"Obviously, it was a hard time for him but he coped with it very nicely and he came out and bowled the very next day, which is very heartening," he said.

"He is opening up a little bit. Obviously, when he came in to first-class cricket, he was a bit shy but now he is starting to enjoy it."

Pakistan have not won a Test match in Australia since 1995 and have never triumphed in a series there in the longest format. 

Pakistan captain Azhar Ali has high hopes for Naseem Shah as the 16-year-old prepares to make his Test debut against Australia.

Azhar praised the seamer's technical abilities and mental strength after the teenager suffered a personal tragedy following the recent death of his mother.

Although Pakistan's line-up for the clash at the Gabba is yet to be revealed, Azhar confirmed Naseem would be involved and he has high hopes for the youngster.

"Not many players can be at that standard so early but there are exceptions and he is one of them," said the skipper ahead of the two-match series. 

"And hopefully – we are all looking forward to it – he can have a very successful career.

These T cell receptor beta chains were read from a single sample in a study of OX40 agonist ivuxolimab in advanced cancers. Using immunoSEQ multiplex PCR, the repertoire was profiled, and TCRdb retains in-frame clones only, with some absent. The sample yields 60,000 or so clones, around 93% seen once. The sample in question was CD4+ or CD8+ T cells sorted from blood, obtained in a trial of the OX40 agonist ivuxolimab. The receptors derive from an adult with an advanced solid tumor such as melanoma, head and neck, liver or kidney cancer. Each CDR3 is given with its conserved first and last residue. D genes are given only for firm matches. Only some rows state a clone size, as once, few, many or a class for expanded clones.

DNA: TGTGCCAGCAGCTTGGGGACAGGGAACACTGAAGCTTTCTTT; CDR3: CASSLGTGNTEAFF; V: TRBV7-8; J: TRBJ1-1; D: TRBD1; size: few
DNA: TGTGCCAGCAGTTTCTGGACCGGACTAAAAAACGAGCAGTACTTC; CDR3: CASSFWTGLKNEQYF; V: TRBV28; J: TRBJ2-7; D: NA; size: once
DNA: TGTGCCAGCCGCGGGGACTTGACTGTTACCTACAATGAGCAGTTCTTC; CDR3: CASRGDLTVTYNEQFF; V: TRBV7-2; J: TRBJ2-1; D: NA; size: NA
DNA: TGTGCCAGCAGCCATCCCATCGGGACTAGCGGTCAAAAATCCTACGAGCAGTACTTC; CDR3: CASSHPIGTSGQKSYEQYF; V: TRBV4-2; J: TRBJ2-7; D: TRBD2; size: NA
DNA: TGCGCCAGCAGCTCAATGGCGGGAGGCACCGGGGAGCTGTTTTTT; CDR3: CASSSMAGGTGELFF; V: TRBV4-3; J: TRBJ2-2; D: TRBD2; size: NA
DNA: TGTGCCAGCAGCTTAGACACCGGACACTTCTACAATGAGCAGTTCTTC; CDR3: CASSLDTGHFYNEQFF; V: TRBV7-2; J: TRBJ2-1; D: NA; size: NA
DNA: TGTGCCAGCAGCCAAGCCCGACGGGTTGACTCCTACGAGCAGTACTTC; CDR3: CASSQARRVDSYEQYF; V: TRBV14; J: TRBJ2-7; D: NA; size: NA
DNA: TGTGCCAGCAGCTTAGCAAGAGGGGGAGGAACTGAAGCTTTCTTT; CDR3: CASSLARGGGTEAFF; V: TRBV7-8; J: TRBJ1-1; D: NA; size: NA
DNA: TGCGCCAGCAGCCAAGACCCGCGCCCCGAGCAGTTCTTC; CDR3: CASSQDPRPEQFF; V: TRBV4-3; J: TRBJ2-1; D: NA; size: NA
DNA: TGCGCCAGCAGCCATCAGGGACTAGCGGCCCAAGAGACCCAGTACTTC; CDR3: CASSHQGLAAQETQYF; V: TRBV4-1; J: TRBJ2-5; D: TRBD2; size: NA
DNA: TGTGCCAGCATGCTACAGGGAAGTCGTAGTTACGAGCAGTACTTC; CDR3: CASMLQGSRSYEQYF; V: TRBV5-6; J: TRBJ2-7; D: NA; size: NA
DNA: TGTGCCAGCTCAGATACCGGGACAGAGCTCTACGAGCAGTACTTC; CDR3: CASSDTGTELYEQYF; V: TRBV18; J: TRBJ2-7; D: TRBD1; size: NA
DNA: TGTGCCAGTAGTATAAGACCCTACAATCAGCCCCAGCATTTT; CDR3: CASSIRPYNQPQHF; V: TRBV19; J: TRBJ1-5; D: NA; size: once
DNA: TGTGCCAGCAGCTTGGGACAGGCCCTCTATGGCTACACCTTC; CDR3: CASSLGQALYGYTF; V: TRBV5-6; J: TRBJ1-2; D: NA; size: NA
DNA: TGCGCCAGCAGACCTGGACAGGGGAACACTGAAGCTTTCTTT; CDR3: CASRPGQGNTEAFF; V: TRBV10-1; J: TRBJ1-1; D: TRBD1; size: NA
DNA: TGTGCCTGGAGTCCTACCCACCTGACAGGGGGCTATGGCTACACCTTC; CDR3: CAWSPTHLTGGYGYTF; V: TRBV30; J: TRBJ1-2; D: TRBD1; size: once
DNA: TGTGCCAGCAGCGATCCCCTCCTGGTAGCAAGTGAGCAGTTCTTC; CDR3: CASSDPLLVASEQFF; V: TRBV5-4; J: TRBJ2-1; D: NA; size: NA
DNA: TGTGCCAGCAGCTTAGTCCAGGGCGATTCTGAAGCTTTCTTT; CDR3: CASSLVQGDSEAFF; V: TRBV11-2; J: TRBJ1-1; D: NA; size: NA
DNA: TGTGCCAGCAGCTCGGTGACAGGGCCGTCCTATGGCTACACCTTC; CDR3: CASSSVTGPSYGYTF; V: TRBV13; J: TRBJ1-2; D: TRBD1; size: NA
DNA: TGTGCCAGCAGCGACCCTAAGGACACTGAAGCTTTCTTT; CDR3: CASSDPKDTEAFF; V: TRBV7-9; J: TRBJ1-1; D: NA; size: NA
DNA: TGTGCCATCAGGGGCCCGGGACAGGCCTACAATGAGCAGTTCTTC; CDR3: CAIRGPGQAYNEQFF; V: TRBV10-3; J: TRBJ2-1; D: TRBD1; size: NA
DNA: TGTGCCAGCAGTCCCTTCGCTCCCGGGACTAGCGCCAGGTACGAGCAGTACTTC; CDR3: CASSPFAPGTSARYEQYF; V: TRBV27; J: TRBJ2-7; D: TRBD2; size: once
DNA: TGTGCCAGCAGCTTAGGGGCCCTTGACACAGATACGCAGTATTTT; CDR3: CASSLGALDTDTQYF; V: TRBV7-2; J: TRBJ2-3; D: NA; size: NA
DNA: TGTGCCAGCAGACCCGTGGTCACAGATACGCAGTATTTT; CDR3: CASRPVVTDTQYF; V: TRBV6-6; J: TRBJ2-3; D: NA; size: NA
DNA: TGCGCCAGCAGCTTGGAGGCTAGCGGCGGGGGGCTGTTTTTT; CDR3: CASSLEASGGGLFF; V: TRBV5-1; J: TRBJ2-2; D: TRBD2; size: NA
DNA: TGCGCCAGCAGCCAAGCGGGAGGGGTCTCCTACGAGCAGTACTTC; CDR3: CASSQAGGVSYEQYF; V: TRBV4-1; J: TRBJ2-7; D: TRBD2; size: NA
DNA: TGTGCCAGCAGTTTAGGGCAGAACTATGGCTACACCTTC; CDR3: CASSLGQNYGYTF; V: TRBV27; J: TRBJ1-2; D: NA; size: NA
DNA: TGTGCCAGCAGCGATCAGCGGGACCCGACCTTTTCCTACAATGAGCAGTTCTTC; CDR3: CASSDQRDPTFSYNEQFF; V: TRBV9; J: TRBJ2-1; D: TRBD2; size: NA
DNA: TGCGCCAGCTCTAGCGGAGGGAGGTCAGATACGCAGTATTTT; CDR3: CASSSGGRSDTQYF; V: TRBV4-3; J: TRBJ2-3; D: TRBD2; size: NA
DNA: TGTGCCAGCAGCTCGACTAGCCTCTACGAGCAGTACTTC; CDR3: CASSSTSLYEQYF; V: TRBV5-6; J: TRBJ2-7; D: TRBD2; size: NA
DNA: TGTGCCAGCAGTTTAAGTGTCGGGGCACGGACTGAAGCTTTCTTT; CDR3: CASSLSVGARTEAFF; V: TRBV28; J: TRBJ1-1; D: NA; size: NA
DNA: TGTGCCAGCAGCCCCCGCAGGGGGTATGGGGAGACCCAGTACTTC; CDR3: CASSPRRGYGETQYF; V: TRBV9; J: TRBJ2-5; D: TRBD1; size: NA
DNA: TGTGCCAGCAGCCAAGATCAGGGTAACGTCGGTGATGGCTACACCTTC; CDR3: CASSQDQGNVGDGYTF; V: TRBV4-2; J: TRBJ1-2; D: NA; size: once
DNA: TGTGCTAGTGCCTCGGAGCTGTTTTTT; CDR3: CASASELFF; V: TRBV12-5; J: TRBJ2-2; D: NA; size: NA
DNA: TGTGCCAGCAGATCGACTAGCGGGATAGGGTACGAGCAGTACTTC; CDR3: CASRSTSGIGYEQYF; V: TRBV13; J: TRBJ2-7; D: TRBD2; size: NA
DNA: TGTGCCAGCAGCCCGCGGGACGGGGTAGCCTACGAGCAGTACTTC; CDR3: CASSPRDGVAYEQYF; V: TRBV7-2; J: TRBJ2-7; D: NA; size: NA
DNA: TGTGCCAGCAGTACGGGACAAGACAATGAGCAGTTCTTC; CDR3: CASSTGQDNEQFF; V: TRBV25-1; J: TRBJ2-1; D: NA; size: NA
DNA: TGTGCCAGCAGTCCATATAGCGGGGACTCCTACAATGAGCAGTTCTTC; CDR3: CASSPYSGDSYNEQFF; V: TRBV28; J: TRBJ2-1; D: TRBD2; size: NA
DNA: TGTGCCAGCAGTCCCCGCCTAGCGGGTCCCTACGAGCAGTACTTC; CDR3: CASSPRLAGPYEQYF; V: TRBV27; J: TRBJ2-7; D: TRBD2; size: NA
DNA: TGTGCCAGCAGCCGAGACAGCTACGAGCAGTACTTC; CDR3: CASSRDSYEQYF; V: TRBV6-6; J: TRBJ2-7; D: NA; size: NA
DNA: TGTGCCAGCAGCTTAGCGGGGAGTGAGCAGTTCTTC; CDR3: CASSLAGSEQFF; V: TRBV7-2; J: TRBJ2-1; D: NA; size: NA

"When I saw him first, I was so surprised. The control he had, the pace he had – and the temperament and the composure when he bowls is so exciting to see."

Naseem, who is will become the youngest male Test debutant on Australian soil, played in a warm-up match in the aftermath of his mother's passing and Azhar paid credit to his courage.

"Obviously, it was a hard time for him but he coped with it very nicely and he came out and bowled the very next day, which is very heartening," he said.

"He is opening up a little bit. Obviously, when he came in to first-class cricket, he was a bit shy but now he is starting to enjoy it."

Pakistan have not won a Test match in Australia since 1995 and have never triumphed in a series there in the longest format. 

Dom Sibley will open the batting for England in the first Test against New Zealand, while Sam Curran has been given the nod ahead of Chris Woakes.

The opening clash of the two-match series begins in Mount Maunganui on Thursday, with debutant Sibley joining Rory Burns at the top of the order.

Curran has been preferred to fellow all-rounder Woakes in a line-up unchanged from the three-day warm-up fixture with New Zealand A.

Warwickshire star Sibley scored 14 in that match, in which England batted for only one innings and settled for a draw.

He was the stand-out performer in the 2019 County Championship season, scoring 1,324 runs at an average of 69.68.

England, who beat the Black Caps in the Cricket World Cup final and won the T20 series 3-2, have won only two of their last 11 Test series away from home.

England team to face New Zealand: